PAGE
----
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Is there any way to check at which clock speed my processor is running?

I have already tried cat /proc/cpuinfo but the clock speed I'm running isn't showing. I know Ubuntu 12.04 (Precise Pangolin) requires 700 MHz and VGA, but will an AMD Mobile Sempron work?

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You need more specific on the second part of your question. Do you know the model number? –  LiveWireBT Nov 20 '12 at 6:55
Thank you for all the answers but I am good now! –  user1610406 Nov 20 '12 at 23:04

5 Answers 5

up vote 33 down vote accepted

From the command line type lscpu. The information will be at CPU MHz:

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Note that the value of CPU MHz is not fixed and may change by the second. –  Cerin Jan 30 at 15:53

Is an AMD Mobile Sempron fast enough? Yes, it is.

Even the slowest member of that family is fast enough.

In a terminal, enter:

cat /proc/cpuinfo | grep name

It should display the exact model of your CPU.

This Wikipedia page on the Sempron will give you detailed specifications.

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There are a couple of ways:

  1. lscpu or more precise lscpu | grep "MHz".
    This will give you the general MHz for the CPU.

    $ lscpu | grep "MHz".
    CPU MHz:               1600.000
  2. cat /proc/cpuinfo or more precise cat /proc/cpuinfo | grep "MHz".
    This will give you the individual MHz for each CPU Core. So if you have an Core 2 Duo, AMD Bulldozer, Core i7, etc.. it will show the MHz for each core.

    $ cat /proc/cpuinfo | grep "MHz"
    cpu MHz     : 1600.000
    cpu MHz     : 1600.000
    cpu MHz     : 1600.000
    cpu MHz     : 1600.000
    cpu MHz     : 1600.000
    cpu MHz     : 1600.000
    cpu MHz     : 1600.000
    cpu MHz     : 3400.000
  3. lshw -c cpu or more precise version: lshw -c cpu | grep capacity
    Will give you the general MHz. Same as lscpu.

    $ lshw -c cpu | grep capacity
    WARNING: you should run this program as super-user.
           capacity: 1600MHz
    WARNING: output may be incomplete or inaccurate, you should run this program as super-user.
  4. sudo dmidecode -t processor or more precise: sudo dmidecode -t processor | grep "Speed" Will not only give you a MHz in use but also the Maximum you can push / overclock your CPU to.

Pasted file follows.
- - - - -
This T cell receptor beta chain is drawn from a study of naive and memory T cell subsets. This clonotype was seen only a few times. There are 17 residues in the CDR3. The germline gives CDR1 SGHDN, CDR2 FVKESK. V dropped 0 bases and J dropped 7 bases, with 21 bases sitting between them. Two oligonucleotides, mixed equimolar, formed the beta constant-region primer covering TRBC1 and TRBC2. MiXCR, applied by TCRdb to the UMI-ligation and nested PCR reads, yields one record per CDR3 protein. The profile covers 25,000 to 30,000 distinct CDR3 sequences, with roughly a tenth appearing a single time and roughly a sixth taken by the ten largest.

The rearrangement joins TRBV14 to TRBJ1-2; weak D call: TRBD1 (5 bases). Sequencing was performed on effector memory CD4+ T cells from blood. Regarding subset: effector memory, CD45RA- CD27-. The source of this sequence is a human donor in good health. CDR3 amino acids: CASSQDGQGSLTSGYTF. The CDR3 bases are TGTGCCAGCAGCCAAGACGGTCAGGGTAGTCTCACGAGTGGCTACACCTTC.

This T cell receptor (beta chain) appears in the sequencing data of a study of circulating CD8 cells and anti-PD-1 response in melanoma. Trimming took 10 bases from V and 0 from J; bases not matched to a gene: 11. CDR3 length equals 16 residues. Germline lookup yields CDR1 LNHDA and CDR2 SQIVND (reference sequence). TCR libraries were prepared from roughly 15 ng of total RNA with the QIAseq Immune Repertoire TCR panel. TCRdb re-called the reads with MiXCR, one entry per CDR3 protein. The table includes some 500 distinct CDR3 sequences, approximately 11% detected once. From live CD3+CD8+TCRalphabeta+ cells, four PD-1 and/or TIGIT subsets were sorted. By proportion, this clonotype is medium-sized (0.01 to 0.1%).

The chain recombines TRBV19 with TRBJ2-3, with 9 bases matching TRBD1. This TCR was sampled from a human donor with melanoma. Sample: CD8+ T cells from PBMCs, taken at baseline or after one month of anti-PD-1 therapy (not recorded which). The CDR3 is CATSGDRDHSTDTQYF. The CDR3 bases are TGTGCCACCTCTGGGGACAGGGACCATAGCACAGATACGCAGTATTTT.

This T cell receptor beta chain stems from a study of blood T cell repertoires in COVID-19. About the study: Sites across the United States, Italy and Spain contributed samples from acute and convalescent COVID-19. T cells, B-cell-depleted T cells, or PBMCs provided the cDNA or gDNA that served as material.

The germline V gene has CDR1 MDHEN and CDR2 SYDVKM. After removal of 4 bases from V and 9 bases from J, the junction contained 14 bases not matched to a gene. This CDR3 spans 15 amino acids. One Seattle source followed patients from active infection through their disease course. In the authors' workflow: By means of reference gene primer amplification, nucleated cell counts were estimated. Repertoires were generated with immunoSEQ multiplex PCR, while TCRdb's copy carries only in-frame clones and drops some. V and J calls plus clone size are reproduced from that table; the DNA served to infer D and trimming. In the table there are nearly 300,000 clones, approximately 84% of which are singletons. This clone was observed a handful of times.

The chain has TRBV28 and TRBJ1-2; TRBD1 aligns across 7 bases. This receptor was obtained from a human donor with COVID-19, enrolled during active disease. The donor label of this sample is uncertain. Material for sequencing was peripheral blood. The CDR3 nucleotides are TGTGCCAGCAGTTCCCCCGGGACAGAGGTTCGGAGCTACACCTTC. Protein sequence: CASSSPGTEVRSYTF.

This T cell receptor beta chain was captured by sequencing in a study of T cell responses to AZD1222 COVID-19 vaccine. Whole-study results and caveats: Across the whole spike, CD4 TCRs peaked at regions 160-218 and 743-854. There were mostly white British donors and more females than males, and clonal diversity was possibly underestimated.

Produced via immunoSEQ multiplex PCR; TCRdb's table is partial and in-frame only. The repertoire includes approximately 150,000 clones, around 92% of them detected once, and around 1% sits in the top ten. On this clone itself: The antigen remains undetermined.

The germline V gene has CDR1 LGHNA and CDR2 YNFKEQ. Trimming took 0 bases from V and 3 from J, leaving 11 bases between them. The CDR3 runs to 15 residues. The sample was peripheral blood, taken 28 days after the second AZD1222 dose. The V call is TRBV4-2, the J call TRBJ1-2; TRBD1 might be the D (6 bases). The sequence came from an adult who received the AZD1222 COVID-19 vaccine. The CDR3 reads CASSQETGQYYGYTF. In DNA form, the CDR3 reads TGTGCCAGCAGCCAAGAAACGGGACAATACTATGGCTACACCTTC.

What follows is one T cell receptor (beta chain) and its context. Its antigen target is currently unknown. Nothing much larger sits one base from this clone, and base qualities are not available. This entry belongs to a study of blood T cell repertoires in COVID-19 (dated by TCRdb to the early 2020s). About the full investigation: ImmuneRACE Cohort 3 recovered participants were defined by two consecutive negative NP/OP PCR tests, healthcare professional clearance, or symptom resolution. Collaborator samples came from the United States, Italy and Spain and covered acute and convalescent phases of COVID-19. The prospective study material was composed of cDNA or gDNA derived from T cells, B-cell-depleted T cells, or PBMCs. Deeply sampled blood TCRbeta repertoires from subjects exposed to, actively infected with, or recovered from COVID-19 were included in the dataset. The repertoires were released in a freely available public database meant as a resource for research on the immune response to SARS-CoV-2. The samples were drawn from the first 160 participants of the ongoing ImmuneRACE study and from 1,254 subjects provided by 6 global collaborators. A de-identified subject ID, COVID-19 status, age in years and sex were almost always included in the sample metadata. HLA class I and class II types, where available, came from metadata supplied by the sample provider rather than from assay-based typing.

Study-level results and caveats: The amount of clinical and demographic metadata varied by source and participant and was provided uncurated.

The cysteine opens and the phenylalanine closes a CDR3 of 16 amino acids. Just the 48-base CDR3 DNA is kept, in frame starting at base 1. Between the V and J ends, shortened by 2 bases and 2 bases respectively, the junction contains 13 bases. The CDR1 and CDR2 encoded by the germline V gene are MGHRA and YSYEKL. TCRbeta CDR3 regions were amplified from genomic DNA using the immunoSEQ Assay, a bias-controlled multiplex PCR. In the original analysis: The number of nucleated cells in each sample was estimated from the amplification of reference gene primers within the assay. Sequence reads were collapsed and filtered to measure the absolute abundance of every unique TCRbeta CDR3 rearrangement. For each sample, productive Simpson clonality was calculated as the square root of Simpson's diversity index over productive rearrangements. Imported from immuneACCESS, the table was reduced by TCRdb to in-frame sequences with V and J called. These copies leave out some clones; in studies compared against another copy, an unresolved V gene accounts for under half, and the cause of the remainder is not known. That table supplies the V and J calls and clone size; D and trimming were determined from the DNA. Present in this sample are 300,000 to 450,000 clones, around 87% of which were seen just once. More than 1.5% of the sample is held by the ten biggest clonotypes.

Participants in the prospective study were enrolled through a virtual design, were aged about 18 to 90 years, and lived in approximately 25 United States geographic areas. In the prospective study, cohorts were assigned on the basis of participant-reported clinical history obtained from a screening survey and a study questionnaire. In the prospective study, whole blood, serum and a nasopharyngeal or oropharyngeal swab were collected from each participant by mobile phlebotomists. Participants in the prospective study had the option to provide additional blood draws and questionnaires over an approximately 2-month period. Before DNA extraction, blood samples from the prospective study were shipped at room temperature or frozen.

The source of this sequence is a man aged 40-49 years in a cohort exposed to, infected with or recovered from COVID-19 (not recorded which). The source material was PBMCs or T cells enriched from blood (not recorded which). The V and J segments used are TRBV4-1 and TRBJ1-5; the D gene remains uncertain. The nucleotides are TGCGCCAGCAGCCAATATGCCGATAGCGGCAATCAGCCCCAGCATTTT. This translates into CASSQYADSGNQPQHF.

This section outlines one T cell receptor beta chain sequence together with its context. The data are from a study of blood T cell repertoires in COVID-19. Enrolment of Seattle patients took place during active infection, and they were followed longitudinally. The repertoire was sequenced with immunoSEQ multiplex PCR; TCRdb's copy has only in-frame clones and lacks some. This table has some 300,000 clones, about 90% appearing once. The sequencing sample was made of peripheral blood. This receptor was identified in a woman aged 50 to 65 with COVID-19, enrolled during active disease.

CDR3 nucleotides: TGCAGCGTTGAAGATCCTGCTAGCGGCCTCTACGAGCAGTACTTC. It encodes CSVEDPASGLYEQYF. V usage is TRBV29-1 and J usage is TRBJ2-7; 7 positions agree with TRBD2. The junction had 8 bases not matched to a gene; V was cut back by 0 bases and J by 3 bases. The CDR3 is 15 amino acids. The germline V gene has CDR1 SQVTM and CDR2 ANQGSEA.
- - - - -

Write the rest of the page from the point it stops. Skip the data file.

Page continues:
$ sudo dmidecode -t processor | grep Speed
    [sudo] password for cyrex: 
        Max Speed: 4000 MHz
        Current Speed: 2666 MHz

Out of all of this, lshw and dmidecode provide the best information out of your CPU.

You can also target the current MHz detected by the kernel by querying the log files:

cat /var/log/dmesg | grep "MHz processor" - For the current detected MHz speed

cat /var/log/kern.log | grep "MHz processor" - For the current and past detected MHz speeds. Will not work in some cases, that is why I posted the dmesg one first.

And that's all I can remember from the top of my head. I am fairly certain there are other ways, just don't remember right now. Of course, talking about terminal ways.

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indicator-cpufreq-selector is a nice little indicator tool which shows your current cpu frequency. You can even select the desired cpu frequency.

enter image description here

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You can install it using sudo apt-get install indicator-cpufreq. –  Wilf Feb 26 at 23:00

For the current CPU speed one can dynamically watch this change in real time using:

sudo watch -n 1  cat /sys/devices/system/cpu/cpu*/cpufreq/cpuinfo_cur_freq

To see the maximum CPU speed, use:

cat /sys/devices/system/cpu/cpu*/cpufreq/scaling_max_freq 
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+1, I know this is an Ubuntu site, but this appears to be the only answer providing a command that is completely OS independent. –  Andy E Apr 24 at 11:53

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